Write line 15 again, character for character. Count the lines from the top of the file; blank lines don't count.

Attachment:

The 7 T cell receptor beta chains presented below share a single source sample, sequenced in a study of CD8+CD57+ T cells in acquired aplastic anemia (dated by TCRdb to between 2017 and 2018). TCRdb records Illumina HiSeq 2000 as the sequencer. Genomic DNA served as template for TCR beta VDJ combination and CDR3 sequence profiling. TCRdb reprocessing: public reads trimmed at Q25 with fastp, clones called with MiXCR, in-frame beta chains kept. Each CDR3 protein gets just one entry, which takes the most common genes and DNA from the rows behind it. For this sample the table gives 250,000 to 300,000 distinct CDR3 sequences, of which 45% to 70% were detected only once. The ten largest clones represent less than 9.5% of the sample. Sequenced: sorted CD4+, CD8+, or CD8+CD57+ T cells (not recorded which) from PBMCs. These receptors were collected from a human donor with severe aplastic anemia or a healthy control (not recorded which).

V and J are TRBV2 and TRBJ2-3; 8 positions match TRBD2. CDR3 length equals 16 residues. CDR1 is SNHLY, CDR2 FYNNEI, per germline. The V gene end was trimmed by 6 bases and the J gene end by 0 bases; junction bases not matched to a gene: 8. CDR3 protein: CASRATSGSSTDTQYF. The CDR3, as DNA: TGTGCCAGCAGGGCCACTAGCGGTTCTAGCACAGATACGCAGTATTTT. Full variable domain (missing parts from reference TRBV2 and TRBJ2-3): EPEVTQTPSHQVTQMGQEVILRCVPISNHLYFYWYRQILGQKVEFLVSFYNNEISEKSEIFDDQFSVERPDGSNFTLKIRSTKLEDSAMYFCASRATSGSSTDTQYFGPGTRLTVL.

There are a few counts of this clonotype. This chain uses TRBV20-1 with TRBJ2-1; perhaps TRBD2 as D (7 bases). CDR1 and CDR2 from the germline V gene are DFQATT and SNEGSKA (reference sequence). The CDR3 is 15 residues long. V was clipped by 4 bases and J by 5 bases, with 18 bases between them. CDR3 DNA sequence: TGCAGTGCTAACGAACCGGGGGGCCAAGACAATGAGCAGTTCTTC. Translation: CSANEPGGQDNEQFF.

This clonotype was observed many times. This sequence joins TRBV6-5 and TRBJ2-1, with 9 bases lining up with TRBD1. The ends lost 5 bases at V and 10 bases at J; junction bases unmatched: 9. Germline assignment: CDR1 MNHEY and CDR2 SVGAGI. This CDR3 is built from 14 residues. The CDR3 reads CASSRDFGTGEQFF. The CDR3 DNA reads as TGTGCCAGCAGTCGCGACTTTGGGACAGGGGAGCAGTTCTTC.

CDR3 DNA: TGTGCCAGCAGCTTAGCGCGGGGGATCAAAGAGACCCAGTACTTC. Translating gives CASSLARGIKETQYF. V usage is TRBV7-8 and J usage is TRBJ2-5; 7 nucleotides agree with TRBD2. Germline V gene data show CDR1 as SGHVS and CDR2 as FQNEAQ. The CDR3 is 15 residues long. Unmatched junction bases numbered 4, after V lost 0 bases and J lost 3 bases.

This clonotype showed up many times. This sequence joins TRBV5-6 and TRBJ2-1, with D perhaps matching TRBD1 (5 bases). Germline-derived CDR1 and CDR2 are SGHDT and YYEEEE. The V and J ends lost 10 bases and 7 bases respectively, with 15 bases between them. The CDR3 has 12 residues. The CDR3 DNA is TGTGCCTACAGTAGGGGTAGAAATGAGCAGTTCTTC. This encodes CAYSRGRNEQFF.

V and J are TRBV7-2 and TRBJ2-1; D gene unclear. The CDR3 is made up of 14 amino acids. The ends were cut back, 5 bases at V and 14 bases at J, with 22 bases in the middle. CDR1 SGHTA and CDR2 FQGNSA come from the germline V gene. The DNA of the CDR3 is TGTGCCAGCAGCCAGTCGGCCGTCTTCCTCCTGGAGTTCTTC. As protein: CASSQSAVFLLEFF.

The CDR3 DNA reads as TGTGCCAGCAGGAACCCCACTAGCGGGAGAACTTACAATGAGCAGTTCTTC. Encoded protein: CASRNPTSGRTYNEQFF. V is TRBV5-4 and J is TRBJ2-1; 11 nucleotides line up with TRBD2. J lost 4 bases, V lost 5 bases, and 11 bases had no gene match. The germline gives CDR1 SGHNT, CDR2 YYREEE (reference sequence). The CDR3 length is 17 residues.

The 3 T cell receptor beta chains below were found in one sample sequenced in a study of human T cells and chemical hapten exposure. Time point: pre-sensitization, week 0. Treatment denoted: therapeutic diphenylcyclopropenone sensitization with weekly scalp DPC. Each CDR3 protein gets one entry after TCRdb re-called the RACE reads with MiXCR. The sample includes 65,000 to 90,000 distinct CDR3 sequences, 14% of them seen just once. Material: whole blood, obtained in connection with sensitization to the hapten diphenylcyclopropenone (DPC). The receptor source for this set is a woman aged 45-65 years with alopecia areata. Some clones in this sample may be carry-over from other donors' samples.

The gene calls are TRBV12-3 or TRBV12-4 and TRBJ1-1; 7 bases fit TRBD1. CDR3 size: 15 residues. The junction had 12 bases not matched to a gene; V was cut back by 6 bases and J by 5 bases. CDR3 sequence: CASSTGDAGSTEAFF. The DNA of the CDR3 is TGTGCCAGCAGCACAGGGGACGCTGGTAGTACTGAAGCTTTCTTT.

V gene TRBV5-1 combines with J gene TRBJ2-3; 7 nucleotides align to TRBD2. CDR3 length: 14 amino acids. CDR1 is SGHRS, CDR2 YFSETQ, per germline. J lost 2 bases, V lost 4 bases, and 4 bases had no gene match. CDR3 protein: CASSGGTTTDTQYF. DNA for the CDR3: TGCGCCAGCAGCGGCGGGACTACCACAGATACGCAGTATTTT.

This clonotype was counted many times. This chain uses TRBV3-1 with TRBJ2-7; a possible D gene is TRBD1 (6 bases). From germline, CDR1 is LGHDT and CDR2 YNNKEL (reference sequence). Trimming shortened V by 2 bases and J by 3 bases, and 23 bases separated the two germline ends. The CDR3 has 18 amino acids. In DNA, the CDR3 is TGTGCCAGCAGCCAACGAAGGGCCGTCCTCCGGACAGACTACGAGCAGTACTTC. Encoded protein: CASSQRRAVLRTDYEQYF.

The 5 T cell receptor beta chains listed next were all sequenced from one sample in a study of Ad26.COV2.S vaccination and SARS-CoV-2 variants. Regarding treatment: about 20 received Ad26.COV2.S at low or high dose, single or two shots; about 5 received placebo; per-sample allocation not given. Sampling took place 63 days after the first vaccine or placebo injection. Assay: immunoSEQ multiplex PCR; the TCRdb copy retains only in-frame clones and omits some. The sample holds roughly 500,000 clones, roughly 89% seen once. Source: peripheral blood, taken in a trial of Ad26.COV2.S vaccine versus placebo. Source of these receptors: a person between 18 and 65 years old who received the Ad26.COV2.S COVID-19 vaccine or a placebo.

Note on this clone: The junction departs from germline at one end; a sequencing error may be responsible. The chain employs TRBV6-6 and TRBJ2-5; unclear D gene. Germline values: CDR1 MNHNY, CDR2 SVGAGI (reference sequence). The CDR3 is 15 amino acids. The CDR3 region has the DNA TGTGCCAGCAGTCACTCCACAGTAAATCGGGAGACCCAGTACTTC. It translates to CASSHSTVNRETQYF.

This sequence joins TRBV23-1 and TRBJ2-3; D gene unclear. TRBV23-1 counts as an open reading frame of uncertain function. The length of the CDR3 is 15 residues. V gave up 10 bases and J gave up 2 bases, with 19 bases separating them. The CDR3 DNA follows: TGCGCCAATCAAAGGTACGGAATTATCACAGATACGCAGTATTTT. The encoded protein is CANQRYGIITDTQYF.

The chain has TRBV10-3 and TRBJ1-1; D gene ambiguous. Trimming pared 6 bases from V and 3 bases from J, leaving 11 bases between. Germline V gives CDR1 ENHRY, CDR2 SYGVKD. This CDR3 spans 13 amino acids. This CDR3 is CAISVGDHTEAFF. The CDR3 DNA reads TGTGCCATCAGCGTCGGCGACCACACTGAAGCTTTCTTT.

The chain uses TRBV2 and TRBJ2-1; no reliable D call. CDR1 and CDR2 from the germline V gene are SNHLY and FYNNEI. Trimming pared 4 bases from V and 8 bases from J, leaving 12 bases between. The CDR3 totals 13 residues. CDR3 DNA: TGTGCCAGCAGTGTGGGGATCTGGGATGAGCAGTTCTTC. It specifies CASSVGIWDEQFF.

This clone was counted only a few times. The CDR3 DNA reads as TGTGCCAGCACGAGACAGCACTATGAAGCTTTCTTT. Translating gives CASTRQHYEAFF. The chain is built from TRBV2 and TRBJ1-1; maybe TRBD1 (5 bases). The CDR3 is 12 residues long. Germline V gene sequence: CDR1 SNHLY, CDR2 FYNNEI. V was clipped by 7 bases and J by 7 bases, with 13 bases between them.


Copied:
This sequence joins TRBV23-1 and TRBJ2-3; D gene unclear. TRBV23-1 counts as an open reading frame of uncertain function. The length of the CDR3 is 15 residues. V gave up 10 bases and J gave up 2 bases, with 19 bases separating them. The CDR3 DNA follows: TGCGCCAATCAAAGGTACGGAATTATCACAGATACGCAGTATTTT. The encoded protein is CANQRYGIITDTQYF.